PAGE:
Within 14 days after planting in 2018 and 2019, schedule 40 polyvinyl chloride (PVC) base collars, 30 cm in diameter, 30-cm tall, and 0-6 cm thick, which were beveled to an angle of 45 ℃ at the base, were installed in the study area at the up-, mid-, and down-slope positions in the field (Figure 1). The up-slope position was 91 m from the high-elevation end of the field. The mid-slope position was 91 m down slope from the up-slope position. The down-slope position was 204 m down slope from the mid-slope position and ~ 9 m up-slope from the lowest-elevation end of the field. At each position, three base collars were installed on top of every other raised bed in the CT and NT treatments (Figure 1). Each base collar had four, 12.5-mm-diameter holes equidistant from each other drilled in the side of the base collar 10 cm up from the beveled bottom to allow free movement of the water inside and outside the collar during furrow irrigation. The base collars were installed on top of the beds by pushing them into the soil to a depth of 10 cm, which allowed the drilled holes to intersect the soil surface.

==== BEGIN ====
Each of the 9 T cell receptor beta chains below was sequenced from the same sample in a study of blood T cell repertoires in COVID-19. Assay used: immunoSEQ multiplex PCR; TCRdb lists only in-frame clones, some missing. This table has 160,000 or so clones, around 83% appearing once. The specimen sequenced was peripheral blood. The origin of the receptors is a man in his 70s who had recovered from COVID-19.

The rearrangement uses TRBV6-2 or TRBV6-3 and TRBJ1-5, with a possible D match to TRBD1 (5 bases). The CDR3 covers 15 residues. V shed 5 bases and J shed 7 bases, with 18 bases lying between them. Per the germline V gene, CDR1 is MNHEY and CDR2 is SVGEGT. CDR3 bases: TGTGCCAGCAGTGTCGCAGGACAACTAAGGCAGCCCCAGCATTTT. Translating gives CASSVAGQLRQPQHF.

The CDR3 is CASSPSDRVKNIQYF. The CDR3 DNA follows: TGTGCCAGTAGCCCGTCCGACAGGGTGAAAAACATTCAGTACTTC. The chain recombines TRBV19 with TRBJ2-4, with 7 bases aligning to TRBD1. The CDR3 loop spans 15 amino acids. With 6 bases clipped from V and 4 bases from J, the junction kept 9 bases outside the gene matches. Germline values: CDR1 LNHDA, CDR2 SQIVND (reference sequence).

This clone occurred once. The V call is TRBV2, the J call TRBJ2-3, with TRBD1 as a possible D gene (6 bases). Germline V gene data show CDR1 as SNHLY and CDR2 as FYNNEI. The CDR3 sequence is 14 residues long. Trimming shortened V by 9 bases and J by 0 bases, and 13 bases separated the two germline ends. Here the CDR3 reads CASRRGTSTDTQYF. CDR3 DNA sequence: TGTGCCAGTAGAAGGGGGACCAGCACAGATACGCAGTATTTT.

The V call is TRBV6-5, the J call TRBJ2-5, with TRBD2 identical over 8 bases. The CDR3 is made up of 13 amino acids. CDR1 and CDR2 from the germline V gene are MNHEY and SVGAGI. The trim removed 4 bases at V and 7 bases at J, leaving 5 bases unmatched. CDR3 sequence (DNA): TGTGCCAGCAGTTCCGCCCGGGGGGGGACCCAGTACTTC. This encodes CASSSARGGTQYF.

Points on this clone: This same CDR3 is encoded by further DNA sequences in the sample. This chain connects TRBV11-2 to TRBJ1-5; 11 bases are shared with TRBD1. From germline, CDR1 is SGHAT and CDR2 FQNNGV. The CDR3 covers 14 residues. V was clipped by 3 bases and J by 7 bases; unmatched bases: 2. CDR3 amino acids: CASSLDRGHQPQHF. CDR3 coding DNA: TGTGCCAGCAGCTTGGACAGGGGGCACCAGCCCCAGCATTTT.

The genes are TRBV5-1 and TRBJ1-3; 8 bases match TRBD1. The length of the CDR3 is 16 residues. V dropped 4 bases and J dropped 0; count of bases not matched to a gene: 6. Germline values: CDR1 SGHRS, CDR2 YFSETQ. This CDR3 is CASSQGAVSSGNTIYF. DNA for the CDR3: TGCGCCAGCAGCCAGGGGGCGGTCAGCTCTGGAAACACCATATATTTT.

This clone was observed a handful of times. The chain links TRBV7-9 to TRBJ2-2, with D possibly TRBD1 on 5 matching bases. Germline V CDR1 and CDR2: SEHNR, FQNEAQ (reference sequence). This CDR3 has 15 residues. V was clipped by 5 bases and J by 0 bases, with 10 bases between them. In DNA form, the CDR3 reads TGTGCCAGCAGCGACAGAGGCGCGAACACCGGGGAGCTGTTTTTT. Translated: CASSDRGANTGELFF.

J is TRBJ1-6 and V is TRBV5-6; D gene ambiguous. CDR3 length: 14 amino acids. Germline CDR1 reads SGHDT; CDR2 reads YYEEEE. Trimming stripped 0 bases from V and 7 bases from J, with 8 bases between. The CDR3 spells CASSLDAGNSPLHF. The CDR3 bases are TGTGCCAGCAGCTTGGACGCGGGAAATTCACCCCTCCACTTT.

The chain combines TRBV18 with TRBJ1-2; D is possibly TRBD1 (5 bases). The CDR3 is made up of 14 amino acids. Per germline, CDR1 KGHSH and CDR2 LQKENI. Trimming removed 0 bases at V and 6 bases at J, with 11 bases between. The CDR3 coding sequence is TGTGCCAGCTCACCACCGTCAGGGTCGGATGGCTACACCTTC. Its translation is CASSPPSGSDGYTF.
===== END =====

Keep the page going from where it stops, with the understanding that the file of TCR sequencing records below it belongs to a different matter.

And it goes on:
Soil sample collection and processing
On 31 May, 2018, two sets of soil samples were collected from the top 10 cm of each raised beds at the three site positions. One set of soil samples was collected with a 4.8-cm-diameter, stainless steel core chamber and slide hammer for bulk density determinations, while the other set of soil samples was collected with a 2-cm-diameter manual push probe for particle-size analysis and soil organic matter (SOM) evaluations. All samples were oven-dried at 70 ℃ for 48 hours, ground, and sieved through 2-mm mesh screen. Particle-size analyses were conducted using a modified 12-hr hydrometer method . Soil organic matter concentration was determined by weight-loss-on-ignition at 360 ℃ for 2 hours. Measured SOM concentrations were converted to contents (Mg ha-1) using the measured bulk density and 10-cm sample depth interval.
Water content measurements